Tort Law – Any business field is affected by many aspects that may give rise to wrongful acts which may be done by the business or by a different party to a business entity. Tort law thus comes in to deal with any sort of the civil wrongs which may arise in line of doing business, such as negligence which emanates from other sources than breach of contracts (David Ziemer, n.d.).
One of the significant court cases in this category is the Palsgraf v. Long Island Railroad Co., 248 N.Y. 339, 162 N.E. 99 (1928). This case is considered to be among the leading in the American tort law in regard to liability to an unanticipated plaintiff (David Ziemer, n.d.). When a civil wrong occurs, both the individual and business could be financially and legally responsible for the injuries caused as a result of negligence. One of the main factor relied upon when determining negligence include the breach of duty by the defendant which they owe to the plaintiff.
The case of Palsgraf v. Long Island Railroad Co., 248 N.Y. 339, 162 N.E. 99 was handled by the New York Court of Appeals. In the case, Helen Palsgraf was the plaintiff and was waiting at the Long Island Rail Road station. She was on her way to take her kids to the beach. While boarding, two men tried to get on board before the plaintiff, and one dropped a package while being assisted by railroad employees, and it exploded. The explosion caused a huge coin-operated scale located at the platform to hit Palsgraf. She started stammering after the occasion and ultimately sued the railroad (Palsgraf, Punitive Damages, and Preemption, 2012). She argued that the railroad employees acted with negligence when they were aiding the man, and it was neglect that led to her harm.
The plaintiff first got a jury verdict in which she was to be compensated $6,000, but the decision was appealed by the railroad. On Appellate Division, Palsgraf got 3–2 decision and the railroad appealed once more. In the New York Court of Appeals, the railroad won the case as the court overturned the original jury verdict. It was ruled that there existed no negligence as the employees did not have the duty of care to Palsgraf while they were assisting the man to board because the injury was unforeseeable harm from helping an individual with a package.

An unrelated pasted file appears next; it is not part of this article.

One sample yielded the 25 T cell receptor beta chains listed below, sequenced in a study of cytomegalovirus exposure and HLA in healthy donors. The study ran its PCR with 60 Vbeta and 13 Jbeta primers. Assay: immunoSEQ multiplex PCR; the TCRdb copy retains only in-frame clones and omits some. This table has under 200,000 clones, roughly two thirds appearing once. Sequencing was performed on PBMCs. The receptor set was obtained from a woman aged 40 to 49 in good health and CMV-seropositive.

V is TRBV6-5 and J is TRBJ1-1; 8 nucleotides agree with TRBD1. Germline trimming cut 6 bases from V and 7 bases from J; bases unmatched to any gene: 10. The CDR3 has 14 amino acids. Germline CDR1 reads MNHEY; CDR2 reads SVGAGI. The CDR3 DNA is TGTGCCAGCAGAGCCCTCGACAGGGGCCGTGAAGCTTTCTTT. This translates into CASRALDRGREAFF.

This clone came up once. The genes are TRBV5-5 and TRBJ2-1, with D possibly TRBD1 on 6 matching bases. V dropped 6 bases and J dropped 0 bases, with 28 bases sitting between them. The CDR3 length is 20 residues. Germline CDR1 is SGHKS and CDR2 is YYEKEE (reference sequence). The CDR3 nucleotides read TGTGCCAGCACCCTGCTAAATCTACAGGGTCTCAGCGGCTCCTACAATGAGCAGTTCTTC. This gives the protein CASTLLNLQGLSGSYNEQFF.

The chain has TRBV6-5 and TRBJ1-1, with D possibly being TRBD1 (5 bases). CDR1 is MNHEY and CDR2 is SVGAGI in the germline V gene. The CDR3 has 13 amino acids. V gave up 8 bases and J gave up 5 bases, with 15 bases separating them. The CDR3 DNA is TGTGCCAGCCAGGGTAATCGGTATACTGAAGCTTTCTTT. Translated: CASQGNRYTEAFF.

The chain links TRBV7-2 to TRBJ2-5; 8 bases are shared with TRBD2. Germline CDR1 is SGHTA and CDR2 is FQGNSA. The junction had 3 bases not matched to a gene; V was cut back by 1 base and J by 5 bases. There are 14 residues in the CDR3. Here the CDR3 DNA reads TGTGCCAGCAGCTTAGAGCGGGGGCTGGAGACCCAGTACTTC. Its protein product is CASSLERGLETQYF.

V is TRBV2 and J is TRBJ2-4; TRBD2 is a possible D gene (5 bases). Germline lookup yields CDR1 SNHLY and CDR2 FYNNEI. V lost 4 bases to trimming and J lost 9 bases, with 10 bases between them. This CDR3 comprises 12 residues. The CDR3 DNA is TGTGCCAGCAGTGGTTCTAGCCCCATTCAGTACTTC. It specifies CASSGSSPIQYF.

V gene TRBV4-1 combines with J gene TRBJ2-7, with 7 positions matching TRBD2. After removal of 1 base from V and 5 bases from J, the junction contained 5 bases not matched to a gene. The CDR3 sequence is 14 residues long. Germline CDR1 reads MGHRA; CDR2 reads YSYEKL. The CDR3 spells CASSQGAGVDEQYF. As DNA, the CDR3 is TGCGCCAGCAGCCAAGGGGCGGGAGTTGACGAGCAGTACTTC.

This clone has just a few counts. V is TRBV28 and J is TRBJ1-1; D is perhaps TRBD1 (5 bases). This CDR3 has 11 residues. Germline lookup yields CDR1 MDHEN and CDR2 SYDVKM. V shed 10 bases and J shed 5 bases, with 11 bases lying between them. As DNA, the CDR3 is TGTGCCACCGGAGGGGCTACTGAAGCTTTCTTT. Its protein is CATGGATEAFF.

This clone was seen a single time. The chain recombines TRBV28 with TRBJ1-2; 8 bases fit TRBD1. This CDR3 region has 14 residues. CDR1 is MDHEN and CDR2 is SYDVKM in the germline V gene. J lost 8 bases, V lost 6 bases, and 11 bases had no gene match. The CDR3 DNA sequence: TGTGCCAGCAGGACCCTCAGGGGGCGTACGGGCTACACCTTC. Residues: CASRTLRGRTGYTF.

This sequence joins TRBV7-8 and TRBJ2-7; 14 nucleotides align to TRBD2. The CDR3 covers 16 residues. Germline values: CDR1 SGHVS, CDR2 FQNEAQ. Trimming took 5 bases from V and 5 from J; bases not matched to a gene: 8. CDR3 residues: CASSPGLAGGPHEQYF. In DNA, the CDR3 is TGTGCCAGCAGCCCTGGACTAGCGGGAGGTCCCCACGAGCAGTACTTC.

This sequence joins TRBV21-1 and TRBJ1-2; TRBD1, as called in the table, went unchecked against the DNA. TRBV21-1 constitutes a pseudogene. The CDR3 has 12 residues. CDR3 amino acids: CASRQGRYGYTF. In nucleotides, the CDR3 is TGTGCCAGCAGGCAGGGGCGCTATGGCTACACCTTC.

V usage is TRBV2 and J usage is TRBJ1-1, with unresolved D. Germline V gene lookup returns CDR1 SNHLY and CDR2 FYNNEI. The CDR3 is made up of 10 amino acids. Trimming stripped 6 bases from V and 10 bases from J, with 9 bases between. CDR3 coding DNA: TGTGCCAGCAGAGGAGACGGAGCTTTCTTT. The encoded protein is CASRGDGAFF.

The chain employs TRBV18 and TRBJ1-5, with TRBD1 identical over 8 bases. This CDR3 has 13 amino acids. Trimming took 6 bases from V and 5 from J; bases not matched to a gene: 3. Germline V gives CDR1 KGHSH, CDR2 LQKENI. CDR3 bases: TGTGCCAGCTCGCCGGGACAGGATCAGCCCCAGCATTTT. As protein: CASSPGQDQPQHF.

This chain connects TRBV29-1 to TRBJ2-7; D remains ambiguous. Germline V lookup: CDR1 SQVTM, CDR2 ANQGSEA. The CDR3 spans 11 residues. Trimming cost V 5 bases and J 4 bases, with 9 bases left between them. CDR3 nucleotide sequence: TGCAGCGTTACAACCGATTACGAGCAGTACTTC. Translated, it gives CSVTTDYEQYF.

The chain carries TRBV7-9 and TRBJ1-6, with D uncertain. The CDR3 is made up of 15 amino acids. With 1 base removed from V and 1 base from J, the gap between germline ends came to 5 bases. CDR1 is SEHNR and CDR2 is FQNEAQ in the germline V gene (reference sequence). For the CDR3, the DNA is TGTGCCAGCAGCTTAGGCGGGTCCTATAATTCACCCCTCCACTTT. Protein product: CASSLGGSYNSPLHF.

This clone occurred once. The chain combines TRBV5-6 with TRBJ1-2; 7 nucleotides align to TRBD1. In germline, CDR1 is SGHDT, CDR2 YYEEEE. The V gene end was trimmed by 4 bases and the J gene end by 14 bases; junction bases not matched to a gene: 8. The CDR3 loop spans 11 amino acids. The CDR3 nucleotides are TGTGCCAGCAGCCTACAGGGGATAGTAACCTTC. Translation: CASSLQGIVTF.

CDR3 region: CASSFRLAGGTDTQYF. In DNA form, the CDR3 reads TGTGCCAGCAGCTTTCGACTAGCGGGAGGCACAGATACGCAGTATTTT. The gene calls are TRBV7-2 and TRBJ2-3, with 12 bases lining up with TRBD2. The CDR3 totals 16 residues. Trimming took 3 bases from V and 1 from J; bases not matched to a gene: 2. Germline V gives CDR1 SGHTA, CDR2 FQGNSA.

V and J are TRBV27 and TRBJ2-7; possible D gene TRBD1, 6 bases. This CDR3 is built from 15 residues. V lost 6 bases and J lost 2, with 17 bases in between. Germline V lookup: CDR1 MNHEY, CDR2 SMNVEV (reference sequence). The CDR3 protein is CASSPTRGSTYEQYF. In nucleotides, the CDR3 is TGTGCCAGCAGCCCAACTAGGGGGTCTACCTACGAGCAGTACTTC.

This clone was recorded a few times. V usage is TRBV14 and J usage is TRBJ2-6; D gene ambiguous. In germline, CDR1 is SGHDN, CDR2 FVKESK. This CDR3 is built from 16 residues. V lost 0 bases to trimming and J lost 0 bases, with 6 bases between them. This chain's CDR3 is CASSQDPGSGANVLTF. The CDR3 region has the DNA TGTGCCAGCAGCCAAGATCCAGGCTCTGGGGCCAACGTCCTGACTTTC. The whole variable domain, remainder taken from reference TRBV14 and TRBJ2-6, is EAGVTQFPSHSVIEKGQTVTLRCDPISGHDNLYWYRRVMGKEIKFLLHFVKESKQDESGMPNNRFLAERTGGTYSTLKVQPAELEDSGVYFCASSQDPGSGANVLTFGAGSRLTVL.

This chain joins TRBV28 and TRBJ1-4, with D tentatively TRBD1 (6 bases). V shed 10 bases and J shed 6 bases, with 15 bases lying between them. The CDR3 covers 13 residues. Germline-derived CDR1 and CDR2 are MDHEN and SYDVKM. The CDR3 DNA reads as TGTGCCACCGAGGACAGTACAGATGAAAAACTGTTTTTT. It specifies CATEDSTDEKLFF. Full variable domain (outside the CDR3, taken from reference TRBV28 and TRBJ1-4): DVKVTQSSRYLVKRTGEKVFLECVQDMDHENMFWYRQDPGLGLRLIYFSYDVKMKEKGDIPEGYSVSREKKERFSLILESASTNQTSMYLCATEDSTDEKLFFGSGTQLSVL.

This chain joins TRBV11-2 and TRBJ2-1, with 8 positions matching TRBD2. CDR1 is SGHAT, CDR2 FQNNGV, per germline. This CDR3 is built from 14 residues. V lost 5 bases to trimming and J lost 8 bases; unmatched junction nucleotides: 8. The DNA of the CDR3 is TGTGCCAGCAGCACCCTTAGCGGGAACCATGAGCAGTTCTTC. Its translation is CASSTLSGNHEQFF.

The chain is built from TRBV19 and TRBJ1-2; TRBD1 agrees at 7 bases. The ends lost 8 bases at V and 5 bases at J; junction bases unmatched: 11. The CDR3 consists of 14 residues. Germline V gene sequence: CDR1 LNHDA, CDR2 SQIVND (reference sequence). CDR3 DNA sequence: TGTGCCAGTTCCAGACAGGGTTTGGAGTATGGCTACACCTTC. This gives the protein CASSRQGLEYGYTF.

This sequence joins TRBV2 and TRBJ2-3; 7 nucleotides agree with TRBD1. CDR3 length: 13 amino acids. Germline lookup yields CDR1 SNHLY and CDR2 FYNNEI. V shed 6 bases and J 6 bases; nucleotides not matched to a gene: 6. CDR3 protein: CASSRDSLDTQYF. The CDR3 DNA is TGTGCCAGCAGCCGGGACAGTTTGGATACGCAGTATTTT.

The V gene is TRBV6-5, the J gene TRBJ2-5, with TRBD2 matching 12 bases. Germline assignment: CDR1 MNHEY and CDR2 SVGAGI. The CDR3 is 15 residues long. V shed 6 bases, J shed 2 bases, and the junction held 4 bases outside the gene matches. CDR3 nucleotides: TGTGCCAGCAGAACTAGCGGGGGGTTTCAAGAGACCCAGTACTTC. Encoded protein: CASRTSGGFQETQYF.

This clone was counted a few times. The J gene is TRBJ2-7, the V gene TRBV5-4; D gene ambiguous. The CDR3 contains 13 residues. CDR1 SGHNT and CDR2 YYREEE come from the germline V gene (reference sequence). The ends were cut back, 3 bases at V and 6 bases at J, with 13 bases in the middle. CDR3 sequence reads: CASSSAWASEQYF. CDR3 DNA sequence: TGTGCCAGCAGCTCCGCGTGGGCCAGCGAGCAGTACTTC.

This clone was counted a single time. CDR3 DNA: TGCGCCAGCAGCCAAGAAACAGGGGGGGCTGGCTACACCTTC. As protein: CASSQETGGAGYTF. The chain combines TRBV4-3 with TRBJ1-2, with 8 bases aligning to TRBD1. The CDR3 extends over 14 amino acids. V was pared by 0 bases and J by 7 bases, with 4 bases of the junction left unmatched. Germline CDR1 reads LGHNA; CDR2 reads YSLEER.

A dissent was however made stating that the employee negligently extricated the package thus dislodging it without clear knowledge of the contents in it, thus leading to the explosion which broke the scale and harmed plaintiff who was an intending passenger (Teacher, Law, 2013). The dissention held that regardless of the duty to plaintiff, the doer of negligent act should be held to account for the threat caused to other people’s safety and all its immediate consequences.
The ruling may outwardly appear to be unfair because
if the employees had been more careful with the package, the harm could not
have occurred. However, I agree with the ruling in that it is based on the law
of tort, specifically under the liability clause. The law holds that a tort
liability only occurs in the event that the defendant breaches a duty of care,
which such defendant is owing to the plaintiff, and in turn this act of
negligence leads to injury being sued for. This is the concept which was
accepted in the American tort law after the ruling made by the New York Court